Skip to content

As plaintiffs’ attorneys continue to experiment with ways to utilize the California Consumer Privacy Act (CCPA) to obtain quasi-discovery, questions exist whether they may attempt to leverage the obligations imposed by the CCPA on law firms. While the CCPA states that the “obligations imposed on businesses by Sections 1798.110 to 1798.135 [of the CCPA], inclusive, shall not apply where compliance by the business with the title would violate an evidentiary privilege under California law ,”[1] it is important to note that the exception does not appear to apply to the obligations imposed by Section 1798.100 of the CCPA. That omission is relevant because Section 1798.100 contains within it a requirement that a business must, in response to an access request, “provide” to a consumer “specific pieces of personal information the business has collected” about the individual.[2] The net result is that the portion of the CCPA that discusses exemptions for privileged materials may not directly prevent a California resident from requesting that a law firm disclose privileged information that relates to the California resident. A law firm that receives an access request that seeks privileged information should consider one, or more, of the following alternative grounds upon which to refuse the request:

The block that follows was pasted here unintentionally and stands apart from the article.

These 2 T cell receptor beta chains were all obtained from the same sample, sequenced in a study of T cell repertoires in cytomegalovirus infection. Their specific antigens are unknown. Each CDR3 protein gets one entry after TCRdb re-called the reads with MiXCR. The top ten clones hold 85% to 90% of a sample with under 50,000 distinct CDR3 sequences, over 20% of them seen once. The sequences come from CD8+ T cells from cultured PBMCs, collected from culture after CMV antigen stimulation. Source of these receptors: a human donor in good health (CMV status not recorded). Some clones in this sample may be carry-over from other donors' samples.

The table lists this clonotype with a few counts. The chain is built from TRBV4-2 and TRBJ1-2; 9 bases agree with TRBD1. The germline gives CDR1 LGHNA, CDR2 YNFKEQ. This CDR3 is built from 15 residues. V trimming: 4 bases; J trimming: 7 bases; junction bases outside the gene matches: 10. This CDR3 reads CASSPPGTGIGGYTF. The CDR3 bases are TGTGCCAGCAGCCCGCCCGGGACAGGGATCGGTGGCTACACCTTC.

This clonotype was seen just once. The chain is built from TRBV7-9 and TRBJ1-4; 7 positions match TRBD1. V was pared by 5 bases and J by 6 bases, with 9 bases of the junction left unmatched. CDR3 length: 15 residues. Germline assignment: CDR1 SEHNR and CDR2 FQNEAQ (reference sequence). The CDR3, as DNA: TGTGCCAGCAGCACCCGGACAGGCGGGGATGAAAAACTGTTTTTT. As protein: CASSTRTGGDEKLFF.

• The CCPA states that it shall not restrict a business’s ability to “[e]xercise or defend legal claims.”[3] The forced disclosure of privileged information would interfere with the law firm’s ability to defend the legal claims of its clients, and the law firm’s clients’ ability to exercise or defend its own claims through the assistance of the law firm.
  • If a law firm’s contract with its client meets the statutory definition of a service provider under the CCPA, the regulations implementing the CCPA permit the law firm to refuse an access request by informing the requesting consume that “the request cannot be acted upon because the request has been sent to a service provider.”[4]

It is important to note that the gap within the evidentiary privilege exception in the CCPA was addressed by the California Privacy Rights Act (CPRA), which removed from Section 1798.100 the obligation to provide personal information pursuant to an access request. The amendment does not, however, become operative until Jan. 1, 2023.

[1] Cal. Civ. Code § 1798.145(b).

[2] Cal. Civ. Code § 1798.100(a), (c), (d) (Oct. 2020).

[3] Cal. Civ. Code 1798.145(a)(5).

[4] CCPA Reg. 999.314(e). See also FSOR Appendix A at 174 (Response 539).